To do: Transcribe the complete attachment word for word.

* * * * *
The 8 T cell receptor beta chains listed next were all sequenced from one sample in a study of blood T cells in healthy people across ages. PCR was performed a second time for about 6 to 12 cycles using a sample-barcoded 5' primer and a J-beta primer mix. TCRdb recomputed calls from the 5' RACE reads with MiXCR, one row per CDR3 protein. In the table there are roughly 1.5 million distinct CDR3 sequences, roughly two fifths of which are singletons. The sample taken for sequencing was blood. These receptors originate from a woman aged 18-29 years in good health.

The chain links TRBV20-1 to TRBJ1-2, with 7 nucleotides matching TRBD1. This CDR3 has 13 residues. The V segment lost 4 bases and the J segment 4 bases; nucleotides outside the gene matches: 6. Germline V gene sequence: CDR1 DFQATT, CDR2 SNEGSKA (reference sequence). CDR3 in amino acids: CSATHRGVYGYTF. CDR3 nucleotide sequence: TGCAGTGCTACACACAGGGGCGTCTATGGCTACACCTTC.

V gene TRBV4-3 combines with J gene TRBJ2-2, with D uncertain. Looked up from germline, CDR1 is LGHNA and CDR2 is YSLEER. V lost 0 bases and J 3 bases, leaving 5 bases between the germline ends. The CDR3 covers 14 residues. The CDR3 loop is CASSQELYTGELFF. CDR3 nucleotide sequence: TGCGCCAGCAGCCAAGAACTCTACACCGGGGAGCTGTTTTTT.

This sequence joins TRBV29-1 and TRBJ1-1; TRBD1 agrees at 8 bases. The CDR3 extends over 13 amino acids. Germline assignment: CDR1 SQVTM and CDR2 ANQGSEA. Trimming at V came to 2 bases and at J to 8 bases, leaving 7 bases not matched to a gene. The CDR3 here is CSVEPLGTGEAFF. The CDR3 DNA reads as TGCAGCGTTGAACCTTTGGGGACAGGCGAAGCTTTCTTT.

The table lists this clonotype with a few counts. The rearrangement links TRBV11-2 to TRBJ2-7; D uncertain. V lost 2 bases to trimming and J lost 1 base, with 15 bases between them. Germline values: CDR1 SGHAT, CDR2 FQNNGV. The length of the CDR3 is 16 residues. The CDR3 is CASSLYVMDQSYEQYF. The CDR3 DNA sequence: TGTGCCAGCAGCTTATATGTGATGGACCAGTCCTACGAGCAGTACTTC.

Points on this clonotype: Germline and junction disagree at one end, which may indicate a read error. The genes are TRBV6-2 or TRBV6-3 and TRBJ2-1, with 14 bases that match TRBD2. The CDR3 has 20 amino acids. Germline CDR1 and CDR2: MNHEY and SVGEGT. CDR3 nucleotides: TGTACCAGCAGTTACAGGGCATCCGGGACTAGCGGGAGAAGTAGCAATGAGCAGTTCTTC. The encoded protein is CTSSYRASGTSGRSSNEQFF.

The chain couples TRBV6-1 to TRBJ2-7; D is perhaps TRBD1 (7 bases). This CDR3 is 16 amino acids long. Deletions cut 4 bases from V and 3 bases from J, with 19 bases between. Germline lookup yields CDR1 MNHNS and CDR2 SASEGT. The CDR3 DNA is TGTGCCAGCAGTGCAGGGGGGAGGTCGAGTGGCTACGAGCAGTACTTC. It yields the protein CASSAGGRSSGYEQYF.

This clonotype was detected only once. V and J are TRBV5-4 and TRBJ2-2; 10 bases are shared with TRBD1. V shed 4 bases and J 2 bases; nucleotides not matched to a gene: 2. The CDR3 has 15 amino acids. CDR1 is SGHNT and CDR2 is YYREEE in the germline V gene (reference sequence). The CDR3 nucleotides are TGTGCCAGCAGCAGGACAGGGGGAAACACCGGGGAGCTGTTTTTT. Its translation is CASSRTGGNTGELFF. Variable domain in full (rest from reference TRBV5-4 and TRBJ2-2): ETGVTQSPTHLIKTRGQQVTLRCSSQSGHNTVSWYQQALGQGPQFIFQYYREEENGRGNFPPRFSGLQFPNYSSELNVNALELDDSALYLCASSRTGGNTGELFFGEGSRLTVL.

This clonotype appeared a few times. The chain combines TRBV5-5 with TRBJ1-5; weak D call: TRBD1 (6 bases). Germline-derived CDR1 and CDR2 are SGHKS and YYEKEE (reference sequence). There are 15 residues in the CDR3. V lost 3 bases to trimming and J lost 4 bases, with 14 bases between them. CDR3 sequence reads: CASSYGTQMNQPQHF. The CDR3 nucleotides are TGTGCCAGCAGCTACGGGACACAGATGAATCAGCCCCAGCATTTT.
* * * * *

The 8 T cell receptor beta chains listed next were all sequenced from one sample in a study of blood T cells in healthy people across ages. PCR was performed a second time for about 6 to 12 cycles using a sample-barcoded 5' primer and a J-beta primer mix. TCRdb recomputed calls from the 5' RACE reads with MiXCR, one row per CDR3 protein. In the table there are roughly 1.5 million distinct CDR3 sequences, roughly two fifths of which are singletons. The sample taken for sequencing was blood. These receptors originate from a woman aged 18-29 years in good health.

The chain links TRBV20-1 to TRBJ1-2, with 7 nucleotides matching TRBD1. This CDR3 has 13 residues. The V segment lost 4 bases and the J segment 4 bases; nucleotides outside the gene matches: 6. Germline V gene sequence: CDR1 DFQATT, CDR2 SNEGSKA (reference sequence). CDR3 in amino acids: CSATHRGVYGYTF. CDR3 nucleotide sequence: TGCAGTGCTACACACAGGGGCGTCTATGGCTACACCTTC.

V gene TRBV4-3 combines with J gene TRBJ2-2, with D uncertain. Looked up from germline, CDR1 is LGHNA and CDR2 is YSLEER. V lost 0 bases and J 3 bases, leaving 5 bases between the germline ends. The CDR3 covers 14 residues. The CDR3 loop is CASSQELYTGELFF. CDR3 nucleotide sequence: TGCGCCAGCAGCCAAGAACTCTACACCGGGGAGCTGTTTTTT.

This sequence joins TRBV29-1 and TRBJ1-1; TRBD1 agrees at 8 bases. The CDR3 extends over 13 amino acids. Germline assignment: CDR1 SQVTM and CDR2 ANQGSEA. Trimming at V came to 2 bases and at J to 8 bases, leaving 7 bases not matched to a gene. The CDR3 here is CSVEPLGTGEAFF. The CDR3 DNA reads as TGCAGCGTTGAACCTTTGGGGACAGGCGAAGCTTTCTTT.

The table lists this clonotype with a few counts. The rearrangement links TRBV11-2 to TRBJ2-7; D uncertain. V lost 2 bases to trimming and J lost 1 base, with 15 bases between them. Germline values: CDR1 SGHAT, CDR2 FQNNGV. The length of the CDR3 is 16 residues. The CDR3 is CASSLYVMDQSYEQYF. The CDR3 DNA sequence: TGTGCCAGCAGCTTATATGTGATGGACCAGTCCTACGAGCAGTACTTC.

Points on this clonotype: Germline and junction disagree at one end, which may indicate a read error. The genes are TRBV6-2 or TRBV6-3 and TRBJ2-1, with 14 bases that match TRBD2. The CDR3 has 20 amino acids. Germline CDR1 and CDR2: MNHEY and SVGEGT. CDR3 nucleotides: TGTACCAGCAGTTACAGGGCATCCGGGACTAGCGGGAGAAGTAGCAATGAGCAGTTCTTC. The encoded protein is CTSSYRASGTSGRSSNEQFF.

The chain couples TRBV6-1 to TRBJ2-7; D is perhaps TRBD1 (7 bases). This CDR3 is 16 amino acids long. Deletions cut 4 bases from V and 3 bases from J, with 19 bases between. Germline lookup yields CDR1 MNHNS and CDR2 SASEGT. The CDR3 DNA is TGTGCCAGCAGTGCAGGGGGGAGGTCGAGTGGCTACGAGCAGTACTTC. It yields the protein CASSAGGRSSGYEQYF.

This clonotype was detected only once. V and J are TRBV5-4 and TRBJ2-2; 10 bases are shared with TRBD1. V shed 4 bases and J 2 bases; nucleotides not matched to a gene: 2. The CDR3 has 15 amino acids. CDR1 is SGHNT and CDR2 is YYREEE in the germline V gene (reference sequence). The CDR3 nucleotides are TGTGCCAGCAGCAGGACAGGGGGAAACACCGGGGAGCTGTTTTTT. Its translation is CASSRTGGNTGELFF. Variable domain in full (rest from reference TRBV5-4 and TRBJ2-2): ETGVTQSPTHLIKTRGQQVTLRCSSQSGHNTVSWYQQALGQGPQFIFQYYREEENGRGNFPPRFSGLQFPNYSSELNVNALELDDSALYLCASSRTGGNTGELFFGEGSRLTVL.

This clonotype appeared a few times. The chain combines TRBV5-5 with TRBJ1-5; weak D call: TRBD1 (6 bases). Germline-derived CDR1 and CDR2 are SGHKS and YYEKEE (reference sequence). There are 15 residues in the CDR3. V lost 3 bases to trimming and J lost 4 bases, with 14 bases between them. CDR3 sequence reads: CASSYGTQMNQPQHF. The CDR3 nucleotides are TGTGCCAGCAGCTACGGGACACAGATGAATCAGCCCCAGCATTTT.